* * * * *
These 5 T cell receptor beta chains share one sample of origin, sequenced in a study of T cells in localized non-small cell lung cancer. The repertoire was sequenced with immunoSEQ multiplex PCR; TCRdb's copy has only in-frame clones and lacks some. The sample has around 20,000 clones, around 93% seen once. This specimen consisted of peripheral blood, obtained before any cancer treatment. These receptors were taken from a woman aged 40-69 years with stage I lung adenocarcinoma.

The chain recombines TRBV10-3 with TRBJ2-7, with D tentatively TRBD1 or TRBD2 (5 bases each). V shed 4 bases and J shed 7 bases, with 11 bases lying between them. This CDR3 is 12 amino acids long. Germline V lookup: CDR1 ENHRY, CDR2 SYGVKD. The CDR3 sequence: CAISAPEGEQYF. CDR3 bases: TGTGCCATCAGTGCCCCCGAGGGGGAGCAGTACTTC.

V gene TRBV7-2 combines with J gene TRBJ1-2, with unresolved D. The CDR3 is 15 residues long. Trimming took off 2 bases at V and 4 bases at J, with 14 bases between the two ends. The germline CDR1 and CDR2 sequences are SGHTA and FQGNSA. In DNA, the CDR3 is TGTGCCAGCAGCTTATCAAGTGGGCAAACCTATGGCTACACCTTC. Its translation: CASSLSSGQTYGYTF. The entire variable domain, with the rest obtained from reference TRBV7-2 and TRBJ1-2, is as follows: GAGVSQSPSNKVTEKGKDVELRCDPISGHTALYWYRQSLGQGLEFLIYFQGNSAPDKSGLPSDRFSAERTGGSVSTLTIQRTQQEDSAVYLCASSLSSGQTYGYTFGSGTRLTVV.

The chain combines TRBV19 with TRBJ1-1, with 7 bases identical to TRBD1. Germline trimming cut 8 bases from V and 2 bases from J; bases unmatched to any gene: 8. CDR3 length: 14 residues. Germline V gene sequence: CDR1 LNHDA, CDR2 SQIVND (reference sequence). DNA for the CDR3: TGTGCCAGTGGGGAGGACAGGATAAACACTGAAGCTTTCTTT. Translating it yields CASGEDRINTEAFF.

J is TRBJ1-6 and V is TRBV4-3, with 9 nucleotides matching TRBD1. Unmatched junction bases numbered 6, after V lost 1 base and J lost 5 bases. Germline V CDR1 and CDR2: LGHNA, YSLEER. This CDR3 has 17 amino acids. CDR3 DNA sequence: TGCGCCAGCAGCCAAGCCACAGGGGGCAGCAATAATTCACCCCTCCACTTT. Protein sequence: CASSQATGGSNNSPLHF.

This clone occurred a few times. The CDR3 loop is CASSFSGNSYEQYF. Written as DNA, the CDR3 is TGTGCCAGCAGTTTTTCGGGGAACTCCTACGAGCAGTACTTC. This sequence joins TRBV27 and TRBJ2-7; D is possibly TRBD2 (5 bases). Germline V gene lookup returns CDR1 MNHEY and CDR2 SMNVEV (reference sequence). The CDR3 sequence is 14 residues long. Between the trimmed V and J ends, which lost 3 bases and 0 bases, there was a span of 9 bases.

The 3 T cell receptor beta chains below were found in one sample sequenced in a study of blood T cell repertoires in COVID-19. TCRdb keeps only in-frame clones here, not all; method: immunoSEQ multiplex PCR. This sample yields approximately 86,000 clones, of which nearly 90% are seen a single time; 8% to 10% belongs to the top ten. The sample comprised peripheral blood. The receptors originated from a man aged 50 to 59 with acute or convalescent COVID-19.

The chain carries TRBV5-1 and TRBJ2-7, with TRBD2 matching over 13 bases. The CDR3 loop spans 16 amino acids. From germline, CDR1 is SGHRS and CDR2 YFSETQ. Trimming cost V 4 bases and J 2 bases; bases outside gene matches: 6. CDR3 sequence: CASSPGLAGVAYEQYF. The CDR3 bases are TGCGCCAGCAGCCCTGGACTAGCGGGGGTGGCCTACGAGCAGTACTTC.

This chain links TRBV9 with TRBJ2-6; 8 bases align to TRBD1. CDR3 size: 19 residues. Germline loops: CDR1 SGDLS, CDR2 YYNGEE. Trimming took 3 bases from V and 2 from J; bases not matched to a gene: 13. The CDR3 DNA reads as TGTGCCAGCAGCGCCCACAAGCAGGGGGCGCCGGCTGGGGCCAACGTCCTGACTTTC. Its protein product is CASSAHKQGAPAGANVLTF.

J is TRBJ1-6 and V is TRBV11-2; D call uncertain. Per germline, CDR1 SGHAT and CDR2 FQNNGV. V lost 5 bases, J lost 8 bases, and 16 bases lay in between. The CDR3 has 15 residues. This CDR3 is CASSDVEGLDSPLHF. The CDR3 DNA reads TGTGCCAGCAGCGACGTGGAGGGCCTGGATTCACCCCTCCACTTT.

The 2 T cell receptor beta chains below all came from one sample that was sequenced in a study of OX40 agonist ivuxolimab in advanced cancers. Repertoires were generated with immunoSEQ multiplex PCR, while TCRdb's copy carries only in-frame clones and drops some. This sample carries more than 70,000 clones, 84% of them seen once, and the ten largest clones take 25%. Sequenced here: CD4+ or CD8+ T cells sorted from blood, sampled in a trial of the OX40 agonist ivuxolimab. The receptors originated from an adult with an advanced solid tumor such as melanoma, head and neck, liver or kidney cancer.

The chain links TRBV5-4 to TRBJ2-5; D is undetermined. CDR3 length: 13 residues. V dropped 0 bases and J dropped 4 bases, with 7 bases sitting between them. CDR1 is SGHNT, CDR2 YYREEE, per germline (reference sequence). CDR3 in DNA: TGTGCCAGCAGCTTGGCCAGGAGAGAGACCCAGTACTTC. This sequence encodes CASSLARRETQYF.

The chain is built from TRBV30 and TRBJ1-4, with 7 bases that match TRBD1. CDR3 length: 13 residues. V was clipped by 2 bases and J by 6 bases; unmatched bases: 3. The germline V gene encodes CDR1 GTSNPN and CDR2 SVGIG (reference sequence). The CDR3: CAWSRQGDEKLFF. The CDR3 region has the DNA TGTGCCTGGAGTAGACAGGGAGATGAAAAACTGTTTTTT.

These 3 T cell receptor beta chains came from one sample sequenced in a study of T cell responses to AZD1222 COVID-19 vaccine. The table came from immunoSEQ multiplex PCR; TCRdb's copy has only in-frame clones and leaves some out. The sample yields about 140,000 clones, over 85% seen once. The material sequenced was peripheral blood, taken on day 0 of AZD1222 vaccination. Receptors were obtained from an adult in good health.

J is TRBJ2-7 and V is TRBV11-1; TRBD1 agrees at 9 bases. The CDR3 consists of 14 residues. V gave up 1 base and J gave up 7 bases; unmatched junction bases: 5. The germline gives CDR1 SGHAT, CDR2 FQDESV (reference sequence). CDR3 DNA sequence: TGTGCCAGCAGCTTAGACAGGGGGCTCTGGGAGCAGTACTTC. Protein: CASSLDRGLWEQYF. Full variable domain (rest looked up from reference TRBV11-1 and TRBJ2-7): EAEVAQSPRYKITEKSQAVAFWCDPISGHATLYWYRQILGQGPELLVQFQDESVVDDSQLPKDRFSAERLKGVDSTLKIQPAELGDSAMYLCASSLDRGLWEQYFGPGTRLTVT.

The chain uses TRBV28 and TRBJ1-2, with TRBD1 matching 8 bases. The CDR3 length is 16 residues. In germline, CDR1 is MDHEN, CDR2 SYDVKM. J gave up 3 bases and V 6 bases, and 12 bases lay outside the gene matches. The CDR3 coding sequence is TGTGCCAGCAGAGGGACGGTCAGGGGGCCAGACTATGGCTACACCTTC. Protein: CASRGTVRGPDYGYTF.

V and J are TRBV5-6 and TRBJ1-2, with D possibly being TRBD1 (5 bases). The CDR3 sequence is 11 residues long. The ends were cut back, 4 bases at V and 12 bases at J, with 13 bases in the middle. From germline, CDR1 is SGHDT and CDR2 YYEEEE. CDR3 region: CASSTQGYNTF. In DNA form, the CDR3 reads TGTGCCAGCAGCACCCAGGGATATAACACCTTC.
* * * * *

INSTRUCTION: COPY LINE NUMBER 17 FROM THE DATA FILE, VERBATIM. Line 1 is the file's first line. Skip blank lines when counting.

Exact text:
V and J are TRBV5-6 and TRBJ1-2, with D possibly being TRBD1 (5 bases). The CDR3 sequence is 11 residues long. The ends were cut back, 4 bases at V and 12 bases at J, with 13 bases in the middle. From germline, CDR1 is SGHDT and CDR2 YYEEEE. CDR3 region: CASSTQGYNTF. In DNA form, the CDR3 reads TGTGCCAGCAGCACCCAGGGATATAACACCTTC.